Increased Blood Flow in the Anterior Cingular Cortex
A study, Short-term Meditation Increases Blood Flow in Anterior Cingulate Cortex and Insula, published in Frontiers in Psychology, looked at how short-term meditation affects mood. Half-hour meditation sessions were combined, for five days, with relaxation training. Brain scans traced neural activity of the subjects. There was increased blood flow evident in several areas of the brain: "subgenual/adjacent ventral anterior cingulate cortex (ACC), medial prefrontal cortex and insula". However, this effect was evident in the insula and cingulate cortex only during meditation.
Hanging Scroll, Ink on Paper, by Wang Meng. China, 1367. Public domain.
Emulation in Literati Art and @shaka's Contest
The picture at the top of the page was not made by a literati artist. It was made by me, digitally. It is a pastiche of images taken mostly from the work of literati artists. At the end of this blog, each of these artists will be identified. All work is in the public domain.
Copying or emulating the work of other artists is respected
among the literati. It is believed that the artist who reproduces
work shows character through the use of the brush. And it is character
which is important in literati painting.
How I Came Up with the Idea
China has been much in the news lately, so it was on my mind when I saw @shaka's photo for his #letsmakeacollage contest this week. Also, I wrote a small book on literati art a couple of years ago, so it was natural for me to mine that experience when I started coming up with ideas for my collage.
I've taken a look at some of the other entries for the contest so far, and they are remarkable. Please head over to @shaka's blog and have a look.
Mihaly Csikszentmihaly and the Flow Theory
In 1990, Mihaly Csikszentmihalyi, former head of psychology at the University of Chicago, published a book, "Flow: The Psychology of Optimal Experience". The book became a best seller, and was influential in the psychological community. In his book, Csikszentmihalyi describes 'flow' as a state of such total concentration and focus, that everything else fades away. He explains that not only is achieving a state of flow the path to greater productivity, but it is also the path to happiness.
While some people have called Csikszentmihalyi's Flow Theory, a theory of happiness, others have called it a theory of learning. Still others consider it a theory of work. Edward Hallowell, writing in the Harvard Business Review, for example, explains, "Your goal should be what Mihaly Csikszentmihalyi calls “flow,” the state in which a person is so caught up in what he’s doing that he loses self-consciousness. That is when people perform at their best."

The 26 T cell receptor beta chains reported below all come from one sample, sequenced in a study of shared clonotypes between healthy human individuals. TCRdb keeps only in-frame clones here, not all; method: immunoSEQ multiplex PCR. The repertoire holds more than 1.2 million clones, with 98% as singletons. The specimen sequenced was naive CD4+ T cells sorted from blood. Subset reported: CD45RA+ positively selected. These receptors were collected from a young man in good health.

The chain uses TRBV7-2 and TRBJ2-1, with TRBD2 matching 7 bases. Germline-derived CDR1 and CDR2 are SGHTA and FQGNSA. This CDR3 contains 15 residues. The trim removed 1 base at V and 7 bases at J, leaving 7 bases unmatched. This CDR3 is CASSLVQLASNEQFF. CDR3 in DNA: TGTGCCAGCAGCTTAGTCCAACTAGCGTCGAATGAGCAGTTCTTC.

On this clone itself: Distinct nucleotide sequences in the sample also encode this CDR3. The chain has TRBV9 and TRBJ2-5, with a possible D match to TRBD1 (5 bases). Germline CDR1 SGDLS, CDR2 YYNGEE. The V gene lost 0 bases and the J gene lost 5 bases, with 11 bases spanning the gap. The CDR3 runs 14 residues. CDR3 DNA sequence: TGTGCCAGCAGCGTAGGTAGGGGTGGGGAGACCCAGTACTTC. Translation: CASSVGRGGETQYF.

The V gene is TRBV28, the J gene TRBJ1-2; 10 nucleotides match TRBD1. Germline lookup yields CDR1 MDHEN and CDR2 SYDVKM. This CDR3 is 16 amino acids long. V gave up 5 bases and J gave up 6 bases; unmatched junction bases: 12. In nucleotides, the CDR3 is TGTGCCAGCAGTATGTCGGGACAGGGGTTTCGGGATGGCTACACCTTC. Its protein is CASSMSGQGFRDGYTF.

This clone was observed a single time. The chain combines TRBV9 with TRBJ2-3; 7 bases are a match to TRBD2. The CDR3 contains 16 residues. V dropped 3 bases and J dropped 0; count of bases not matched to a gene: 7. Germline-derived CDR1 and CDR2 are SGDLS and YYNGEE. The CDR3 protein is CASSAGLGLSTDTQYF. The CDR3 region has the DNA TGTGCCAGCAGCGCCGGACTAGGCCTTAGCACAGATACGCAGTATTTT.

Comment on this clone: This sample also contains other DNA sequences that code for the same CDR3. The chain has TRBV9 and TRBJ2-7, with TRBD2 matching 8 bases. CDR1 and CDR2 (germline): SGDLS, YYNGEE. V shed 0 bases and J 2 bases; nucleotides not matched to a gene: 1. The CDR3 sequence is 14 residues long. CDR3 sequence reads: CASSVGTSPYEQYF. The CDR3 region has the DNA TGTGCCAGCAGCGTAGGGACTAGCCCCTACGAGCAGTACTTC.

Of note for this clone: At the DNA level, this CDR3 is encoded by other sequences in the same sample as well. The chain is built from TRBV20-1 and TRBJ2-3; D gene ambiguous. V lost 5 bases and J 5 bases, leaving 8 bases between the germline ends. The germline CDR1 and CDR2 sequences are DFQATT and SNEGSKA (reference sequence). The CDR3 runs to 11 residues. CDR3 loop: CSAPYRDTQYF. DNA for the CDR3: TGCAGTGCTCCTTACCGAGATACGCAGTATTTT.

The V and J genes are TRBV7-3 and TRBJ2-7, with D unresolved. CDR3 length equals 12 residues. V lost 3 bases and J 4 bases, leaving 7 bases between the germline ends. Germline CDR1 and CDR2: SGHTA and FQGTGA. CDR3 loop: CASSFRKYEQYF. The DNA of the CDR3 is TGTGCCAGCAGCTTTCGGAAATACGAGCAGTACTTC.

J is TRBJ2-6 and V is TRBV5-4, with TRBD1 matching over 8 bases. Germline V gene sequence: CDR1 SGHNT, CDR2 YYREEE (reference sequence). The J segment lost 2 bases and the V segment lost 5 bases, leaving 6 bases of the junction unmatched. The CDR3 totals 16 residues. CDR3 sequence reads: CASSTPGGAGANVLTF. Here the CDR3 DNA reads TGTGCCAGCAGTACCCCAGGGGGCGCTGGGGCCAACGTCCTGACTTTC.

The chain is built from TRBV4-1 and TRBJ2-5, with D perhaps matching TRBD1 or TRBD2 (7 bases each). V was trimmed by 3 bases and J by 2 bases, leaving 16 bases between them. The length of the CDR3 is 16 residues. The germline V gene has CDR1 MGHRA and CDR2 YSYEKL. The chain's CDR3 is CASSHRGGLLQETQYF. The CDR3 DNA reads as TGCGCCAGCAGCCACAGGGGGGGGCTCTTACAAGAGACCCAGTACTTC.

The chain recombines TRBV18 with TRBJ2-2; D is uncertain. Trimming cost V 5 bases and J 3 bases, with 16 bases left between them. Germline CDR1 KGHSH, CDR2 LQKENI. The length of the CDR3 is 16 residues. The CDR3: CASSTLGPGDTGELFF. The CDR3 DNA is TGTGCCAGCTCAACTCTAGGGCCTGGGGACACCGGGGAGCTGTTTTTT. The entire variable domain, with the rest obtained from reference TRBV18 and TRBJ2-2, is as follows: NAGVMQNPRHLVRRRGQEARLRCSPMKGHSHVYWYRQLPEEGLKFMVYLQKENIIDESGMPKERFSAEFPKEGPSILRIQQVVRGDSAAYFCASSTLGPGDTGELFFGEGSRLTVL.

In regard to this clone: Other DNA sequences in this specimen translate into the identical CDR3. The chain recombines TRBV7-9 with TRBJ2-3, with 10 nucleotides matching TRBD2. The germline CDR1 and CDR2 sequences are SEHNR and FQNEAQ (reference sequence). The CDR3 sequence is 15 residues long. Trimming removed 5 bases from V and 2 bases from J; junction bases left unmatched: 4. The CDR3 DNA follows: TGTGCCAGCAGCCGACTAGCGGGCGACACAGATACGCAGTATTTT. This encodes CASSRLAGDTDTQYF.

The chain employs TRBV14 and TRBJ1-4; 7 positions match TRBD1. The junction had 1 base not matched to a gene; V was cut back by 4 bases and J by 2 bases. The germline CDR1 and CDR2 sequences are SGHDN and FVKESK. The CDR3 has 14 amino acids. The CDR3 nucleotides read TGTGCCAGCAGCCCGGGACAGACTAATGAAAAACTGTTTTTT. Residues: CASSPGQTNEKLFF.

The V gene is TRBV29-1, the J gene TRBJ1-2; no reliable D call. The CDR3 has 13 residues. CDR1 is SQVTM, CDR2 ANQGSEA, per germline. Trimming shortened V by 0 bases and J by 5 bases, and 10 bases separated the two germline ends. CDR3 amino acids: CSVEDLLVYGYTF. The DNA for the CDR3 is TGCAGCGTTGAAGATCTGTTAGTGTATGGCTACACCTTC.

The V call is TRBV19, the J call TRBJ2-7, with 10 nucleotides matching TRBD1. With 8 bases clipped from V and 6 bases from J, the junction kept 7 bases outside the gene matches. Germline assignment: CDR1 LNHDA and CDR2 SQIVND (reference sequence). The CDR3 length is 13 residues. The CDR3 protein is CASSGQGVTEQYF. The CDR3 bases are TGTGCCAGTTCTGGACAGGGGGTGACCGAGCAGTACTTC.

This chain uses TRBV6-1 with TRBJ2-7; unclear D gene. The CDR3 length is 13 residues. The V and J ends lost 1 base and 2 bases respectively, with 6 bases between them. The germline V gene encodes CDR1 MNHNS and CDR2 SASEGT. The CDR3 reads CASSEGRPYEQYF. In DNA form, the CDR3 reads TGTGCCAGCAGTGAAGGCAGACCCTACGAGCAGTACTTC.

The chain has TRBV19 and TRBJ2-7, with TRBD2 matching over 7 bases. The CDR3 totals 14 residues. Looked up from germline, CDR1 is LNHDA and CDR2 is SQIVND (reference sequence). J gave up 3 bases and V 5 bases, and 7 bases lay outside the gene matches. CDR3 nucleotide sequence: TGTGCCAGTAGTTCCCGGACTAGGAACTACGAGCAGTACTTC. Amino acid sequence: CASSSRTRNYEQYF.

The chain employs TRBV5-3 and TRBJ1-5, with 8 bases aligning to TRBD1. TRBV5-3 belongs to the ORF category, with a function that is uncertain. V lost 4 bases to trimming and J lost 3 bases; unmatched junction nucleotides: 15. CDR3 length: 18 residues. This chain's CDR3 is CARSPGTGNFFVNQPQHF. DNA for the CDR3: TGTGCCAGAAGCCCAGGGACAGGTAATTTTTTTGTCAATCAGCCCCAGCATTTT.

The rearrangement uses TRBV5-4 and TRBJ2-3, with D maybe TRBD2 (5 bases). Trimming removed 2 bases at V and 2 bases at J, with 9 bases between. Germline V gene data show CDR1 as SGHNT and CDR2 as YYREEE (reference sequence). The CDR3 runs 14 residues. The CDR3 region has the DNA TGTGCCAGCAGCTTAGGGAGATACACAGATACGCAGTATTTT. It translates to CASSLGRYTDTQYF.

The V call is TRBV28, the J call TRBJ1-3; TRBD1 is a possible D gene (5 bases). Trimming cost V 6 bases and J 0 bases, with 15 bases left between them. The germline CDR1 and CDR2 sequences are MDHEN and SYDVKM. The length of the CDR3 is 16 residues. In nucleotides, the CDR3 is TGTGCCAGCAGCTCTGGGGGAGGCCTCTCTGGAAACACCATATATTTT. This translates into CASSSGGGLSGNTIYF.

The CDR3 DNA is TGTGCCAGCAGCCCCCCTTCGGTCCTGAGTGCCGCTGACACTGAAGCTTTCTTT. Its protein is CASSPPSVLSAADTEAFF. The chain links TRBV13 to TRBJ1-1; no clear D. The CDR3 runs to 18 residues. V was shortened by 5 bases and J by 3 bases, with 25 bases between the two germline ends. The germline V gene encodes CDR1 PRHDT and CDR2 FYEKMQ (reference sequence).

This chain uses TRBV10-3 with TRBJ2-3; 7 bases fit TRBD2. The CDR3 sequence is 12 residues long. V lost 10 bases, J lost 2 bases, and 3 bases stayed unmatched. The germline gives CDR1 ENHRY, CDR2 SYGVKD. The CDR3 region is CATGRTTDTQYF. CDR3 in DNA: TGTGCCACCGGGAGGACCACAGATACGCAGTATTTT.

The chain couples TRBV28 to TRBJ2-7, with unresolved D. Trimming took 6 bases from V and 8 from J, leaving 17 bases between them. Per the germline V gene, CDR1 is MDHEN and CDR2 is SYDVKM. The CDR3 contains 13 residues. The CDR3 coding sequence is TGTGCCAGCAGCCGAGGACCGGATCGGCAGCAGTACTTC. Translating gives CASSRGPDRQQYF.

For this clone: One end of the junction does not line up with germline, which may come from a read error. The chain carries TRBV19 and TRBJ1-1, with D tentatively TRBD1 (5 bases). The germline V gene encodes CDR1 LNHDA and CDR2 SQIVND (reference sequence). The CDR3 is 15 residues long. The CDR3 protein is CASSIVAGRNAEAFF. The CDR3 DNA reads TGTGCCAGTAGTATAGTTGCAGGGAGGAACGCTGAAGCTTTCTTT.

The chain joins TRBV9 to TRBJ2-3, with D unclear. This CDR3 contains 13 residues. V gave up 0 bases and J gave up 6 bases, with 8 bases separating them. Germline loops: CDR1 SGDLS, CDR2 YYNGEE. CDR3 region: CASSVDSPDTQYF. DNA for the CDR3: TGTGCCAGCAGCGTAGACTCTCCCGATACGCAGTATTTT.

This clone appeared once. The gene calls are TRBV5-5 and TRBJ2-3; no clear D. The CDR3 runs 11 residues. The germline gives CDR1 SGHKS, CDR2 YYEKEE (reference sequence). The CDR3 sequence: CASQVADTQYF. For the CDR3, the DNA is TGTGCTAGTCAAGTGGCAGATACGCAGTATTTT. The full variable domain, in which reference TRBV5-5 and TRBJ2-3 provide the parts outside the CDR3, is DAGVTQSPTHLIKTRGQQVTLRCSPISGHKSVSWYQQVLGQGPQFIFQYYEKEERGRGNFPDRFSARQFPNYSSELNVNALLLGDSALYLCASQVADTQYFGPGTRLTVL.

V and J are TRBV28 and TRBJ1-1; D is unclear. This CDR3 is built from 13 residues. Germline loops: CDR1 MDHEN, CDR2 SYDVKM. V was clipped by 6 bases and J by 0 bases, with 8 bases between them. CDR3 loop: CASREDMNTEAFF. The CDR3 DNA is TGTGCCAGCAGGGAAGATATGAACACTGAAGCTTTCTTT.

It is said that athletes approach a state of 'flow' when they're in what they describe as a 'zone'. They are so completely absorbed in the task that nothing else matters, or even exists for them, in that moment of intense concentration.
By the way, if you glance back a couple of paragraphs and read Mi Ju-jen's description of his artistic process, it sounds a lot like Csikszentmihalyi's 'flow'.
I was definitely in a state of 'flow' as I constructed my Homage to Literati. Here are the separate pieces:
Ni_Zan_Portrai_Yuan, unknown author. China, Yuan Dynasty (approximately fourteenth century). Public domain
Ducks, Reeds and Chinese Characters
Ducks and Reeds, by Lin Liang. China, fifteenth century. Public domain.
Xian'e Changchun Album 08, by Guiseppe Castilione. Between 1722-1725. Public domain.
And of course, @shaka's original picture
It all comes together :) in
Homage to Literati
Some Resources Used in Writing This Blog
Center for Healthy Minds, University of Wisconsin: *Brain Scans Show Meditation Changes Minds, Increases Attention
Annual Review of Neuroscience,Mechanisms of Gamma Oscillations
Progress in Brain Research Toward a Brain Theory of Meditation
The Atlantic, Buddhism and Neuroscience
Frontiers in Psychology, Short-term meditation increases blood flow in anterior cingulate cortex and insula
Carleton College, Ancient Masters in Modern Styles
Claremont Graduate University, Mihaly Csikszentmihalyi
John Spencer, Five Ways to Boost Student Engagement with Flow Theory
Edward Hallowell, Harvard Business Review
Athletes Insight, [The Zone: Evidence of a Universal Phenomenon for Athletes Across Sports] (http://www.athleticinsight.com/Vol1Iss3/Empirical_Zone.htm)